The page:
My extracurricular activity back in Lourdes School was also a testament in how I was lured by the plethora of information and entertainment books could bring: For three straight school years, I was a part of the grade school library’s Junior Librarians, a club that helps out our librarians in organizing books and the shelves, managing borrowers and returned books and helping maintain order in the library by policing other students by reminding them of their behavior. I could still remember enduring lectures on how the Dewey Decimal Classification System worked, and at that time, my biggest fulfilled dream then was when we went to the annual National Bookfair held in SM Megamall’s Megatrade Halls—an event filled with cheap, new releases of local and foreign titles and tons of magazines only then I had started to discover. My experiences as a budding librarian exposed me to even more books; it was this time that I had started reading other works of fiction popular with other kids, such as the Hardy Boys.

Before I finally stepped out of grade school and onto Don Bosco Makati HS, Dad started our subscription to Time Magazine, the prominent international newsweekly. At that time, I also had my first brush with Zafra’s works, reading my older cousin’s original ‘Twisted’ and ‘Twisted II.’ I found myself occasionally guffawing off Jessica’s articles, yet at the same time, realizing her points in the issues she had presented. Little did I know that those were going to be a start of something more worthwhile in both my reading and writing activities.

While I must confess that I was bored to death by my high school readings and studies, one thing that consumed much of my leisure time was my weekly dose of news and critical analysis from the plethora of magazines my father subscribed to. These included Time, Fortune and the now-defunct Asiaweek, plus a monthly dosage of National Geographic. I found myself sometimes being harangued for simply reading too much non-academe-related stuff. Nevertheless, it was still good, as there are some people in school who appreciated it: my history teacher became so fond of me, that when she became the head of the department, I was one of her top picks in sending to competitions because of my supposed knowledge in current affairs.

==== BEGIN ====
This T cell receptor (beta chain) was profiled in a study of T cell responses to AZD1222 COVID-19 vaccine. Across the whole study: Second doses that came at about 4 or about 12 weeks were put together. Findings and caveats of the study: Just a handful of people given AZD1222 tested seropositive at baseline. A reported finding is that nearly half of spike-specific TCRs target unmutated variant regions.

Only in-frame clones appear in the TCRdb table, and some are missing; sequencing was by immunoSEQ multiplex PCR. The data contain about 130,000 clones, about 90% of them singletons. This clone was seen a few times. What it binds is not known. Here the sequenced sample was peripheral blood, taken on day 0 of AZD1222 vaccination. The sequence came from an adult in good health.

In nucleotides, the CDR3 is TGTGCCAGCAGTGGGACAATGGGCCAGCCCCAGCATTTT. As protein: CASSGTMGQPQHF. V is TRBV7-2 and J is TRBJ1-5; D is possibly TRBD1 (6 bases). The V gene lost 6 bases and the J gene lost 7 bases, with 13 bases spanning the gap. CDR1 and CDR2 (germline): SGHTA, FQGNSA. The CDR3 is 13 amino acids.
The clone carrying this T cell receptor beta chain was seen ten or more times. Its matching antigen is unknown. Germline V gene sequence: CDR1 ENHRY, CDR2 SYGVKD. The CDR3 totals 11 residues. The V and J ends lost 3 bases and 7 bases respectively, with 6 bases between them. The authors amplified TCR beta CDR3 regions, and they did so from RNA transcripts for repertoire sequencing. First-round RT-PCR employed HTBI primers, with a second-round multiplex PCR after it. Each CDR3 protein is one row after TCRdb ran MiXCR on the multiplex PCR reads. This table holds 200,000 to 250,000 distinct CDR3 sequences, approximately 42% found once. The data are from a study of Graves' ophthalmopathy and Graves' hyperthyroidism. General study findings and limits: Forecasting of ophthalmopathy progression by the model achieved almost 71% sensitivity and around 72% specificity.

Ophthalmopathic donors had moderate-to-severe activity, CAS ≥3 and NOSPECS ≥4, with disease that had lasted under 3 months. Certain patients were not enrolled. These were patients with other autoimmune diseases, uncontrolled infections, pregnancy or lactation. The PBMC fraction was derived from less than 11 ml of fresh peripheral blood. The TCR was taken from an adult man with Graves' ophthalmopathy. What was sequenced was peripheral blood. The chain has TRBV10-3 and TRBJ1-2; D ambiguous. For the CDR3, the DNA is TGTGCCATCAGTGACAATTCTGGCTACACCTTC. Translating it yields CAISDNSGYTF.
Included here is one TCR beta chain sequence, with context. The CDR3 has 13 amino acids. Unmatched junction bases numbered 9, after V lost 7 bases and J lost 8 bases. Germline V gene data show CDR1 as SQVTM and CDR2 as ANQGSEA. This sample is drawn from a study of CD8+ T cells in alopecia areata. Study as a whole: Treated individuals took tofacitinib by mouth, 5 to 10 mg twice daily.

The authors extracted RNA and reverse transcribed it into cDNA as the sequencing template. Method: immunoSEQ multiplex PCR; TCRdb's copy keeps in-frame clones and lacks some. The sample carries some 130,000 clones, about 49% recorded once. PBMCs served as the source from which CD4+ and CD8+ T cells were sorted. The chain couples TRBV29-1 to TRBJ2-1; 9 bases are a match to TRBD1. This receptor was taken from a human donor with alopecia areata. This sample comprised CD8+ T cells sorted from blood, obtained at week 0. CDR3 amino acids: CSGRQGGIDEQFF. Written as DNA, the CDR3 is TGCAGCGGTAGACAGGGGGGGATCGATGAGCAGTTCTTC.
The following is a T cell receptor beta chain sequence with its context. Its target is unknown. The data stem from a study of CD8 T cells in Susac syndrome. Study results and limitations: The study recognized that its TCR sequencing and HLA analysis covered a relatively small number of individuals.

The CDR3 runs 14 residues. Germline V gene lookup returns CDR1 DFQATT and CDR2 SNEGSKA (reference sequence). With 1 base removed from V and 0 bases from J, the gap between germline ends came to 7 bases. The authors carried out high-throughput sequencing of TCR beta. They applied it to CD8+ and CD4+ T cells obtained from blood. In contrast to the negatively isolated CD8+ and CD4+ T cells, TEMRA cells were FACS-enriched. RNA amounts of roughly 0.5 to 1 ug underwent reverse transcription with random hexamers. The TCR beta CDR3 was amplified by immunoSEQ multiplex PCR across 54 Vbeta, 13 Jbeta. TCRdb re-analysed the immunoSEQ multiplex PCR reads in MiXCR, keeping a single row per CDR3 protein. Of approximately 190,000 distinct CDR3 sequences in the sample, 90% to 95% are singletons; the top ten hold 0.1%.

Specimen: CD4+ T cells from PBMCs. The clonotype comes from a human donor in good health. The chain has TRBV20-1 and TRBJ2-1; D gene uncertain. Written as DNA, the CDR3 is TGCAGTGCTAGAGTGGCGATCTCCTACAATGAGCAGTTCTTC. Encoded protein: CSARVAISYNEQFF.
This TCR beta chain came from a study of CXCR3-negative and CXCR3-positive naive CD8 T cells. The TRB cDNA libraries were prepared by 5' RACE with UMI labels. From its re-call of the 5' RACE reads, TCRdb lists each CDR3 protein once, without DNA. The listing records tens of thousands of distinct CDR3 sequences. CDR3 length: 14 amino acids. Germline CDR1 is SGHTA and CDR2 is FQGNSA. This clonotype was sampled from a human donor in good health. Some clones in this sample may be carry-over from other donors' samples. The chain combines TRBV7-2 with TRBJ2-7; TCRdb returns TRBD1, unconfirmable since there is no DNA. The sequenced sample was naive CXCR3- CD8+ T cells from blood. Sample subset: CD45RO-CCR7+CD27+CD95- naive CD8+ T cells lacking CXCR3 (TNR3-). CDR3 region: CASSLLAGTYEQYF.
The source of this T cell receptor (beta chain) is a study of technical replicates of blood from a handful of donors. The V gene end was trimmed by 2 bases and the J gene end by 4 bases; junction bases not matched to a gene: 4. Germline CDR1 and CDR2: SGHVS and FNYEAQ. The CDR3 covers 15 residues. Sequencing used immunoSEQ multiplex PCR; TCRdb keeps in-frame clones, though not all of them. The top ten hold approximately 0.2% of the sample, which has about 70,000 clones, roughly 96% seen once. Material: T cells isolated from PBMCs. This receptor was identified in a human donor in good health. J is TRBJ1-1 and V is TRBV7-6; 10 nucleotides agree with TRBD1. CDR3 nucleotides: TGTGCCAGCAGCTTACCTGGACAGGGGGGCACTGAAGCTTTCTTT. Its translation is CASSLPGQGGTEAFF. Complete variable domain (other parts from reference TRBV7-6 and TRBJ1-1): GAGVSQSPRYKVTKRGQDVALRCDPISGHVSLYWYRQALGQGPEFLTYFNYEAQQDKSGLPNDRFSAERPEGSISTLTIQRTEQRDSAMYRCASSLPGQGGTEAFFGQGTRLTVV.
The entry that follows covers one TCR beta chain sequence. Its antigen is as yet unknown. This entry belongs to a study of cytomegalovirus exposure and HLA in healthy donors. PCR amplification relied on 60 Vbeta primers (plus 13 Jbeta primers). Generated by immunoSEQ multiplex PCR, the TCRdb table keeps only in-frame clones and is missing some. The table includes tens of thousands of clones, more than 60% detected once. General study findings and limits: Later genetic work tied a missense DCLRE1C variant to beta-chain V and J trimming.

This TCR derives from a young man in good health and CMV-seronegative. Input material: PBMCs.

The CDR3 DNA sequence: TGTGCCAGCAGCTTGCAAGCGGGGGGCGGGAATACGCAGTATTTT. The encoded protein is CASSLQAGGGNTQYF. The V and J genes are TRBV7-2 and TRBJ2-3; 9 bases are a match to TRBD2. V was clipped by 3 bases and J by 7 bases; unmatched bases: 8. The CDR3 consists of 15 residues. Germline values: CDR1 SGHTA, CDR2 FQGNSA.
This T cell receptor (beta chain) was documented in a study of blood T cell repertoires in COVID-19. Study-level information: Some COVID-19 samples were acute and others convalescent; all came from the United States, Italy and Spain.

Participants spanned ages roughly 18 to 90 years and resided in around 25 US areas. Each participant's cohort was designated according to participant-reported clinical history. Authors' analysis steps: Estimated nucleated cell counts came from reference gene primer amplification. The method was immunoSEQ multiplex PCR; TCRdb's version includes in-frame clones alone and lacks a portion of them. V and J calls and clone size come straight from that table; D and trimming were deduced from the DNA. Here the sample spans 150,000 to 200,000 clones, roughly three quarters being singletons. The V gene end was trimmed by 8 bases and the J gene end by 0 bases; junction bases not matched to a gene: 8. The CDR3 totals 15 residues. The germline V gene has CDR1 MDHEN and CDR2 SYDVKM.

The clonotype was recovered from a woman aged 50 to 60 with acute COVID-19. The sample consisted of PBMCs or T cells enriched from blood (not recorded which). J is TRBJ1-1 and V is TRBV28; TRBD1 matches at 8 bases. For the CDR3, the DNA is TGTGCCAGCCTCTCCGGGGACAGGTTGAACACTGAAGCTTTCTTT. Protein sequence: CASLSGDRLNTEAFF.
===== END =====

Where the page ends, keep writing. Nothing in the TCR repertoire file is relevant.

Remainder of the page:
Reading also introduced me to the world of computers. It all started from the occasional issue of computer-specific magazines such as PC World and the like, while I was researching for an upgrade to my then-ageing 166 MHz Pentium system. I was interested and later on became hooked to a myriad of websites on the Internet that catered to the hardware enthusiast community. This was to influence me in a lot of crucial decisions; from my shop specialization in technical high school (computer technology) to the degree I am pursuing now, which is computer science. The geek image became more apparent as a result of that.

Today, a day in my life never goes on without reading. A day starts with my daily dose of news from NYTimes.com, techie news and rumors from The Inquirer.net, all the way to reading about my friends’ lives online on their blogs. Of course, these still include the magazines I’ve had since late elementary and the occasional broadsheet once or twice a week. I keep self-help books on socializing[!] and writing, plus a couple of books in Zafra’s “Twisted” series.

While writing this, it was only now that I realized that what we read forms us, both in character and personality. It ultimately affects a lot of things in the course of our lives, ranging from the decisions we make to how we turn out later on in life as individuals. Even indirectly, a lot can be learned from simply picking up a random book and reading it. I gained a lot of style points from the materials I’ve read in the past and subconsciously integrated them into the manner I dish out my writings. I could go on and further elaborate on my reading activities, but I digress.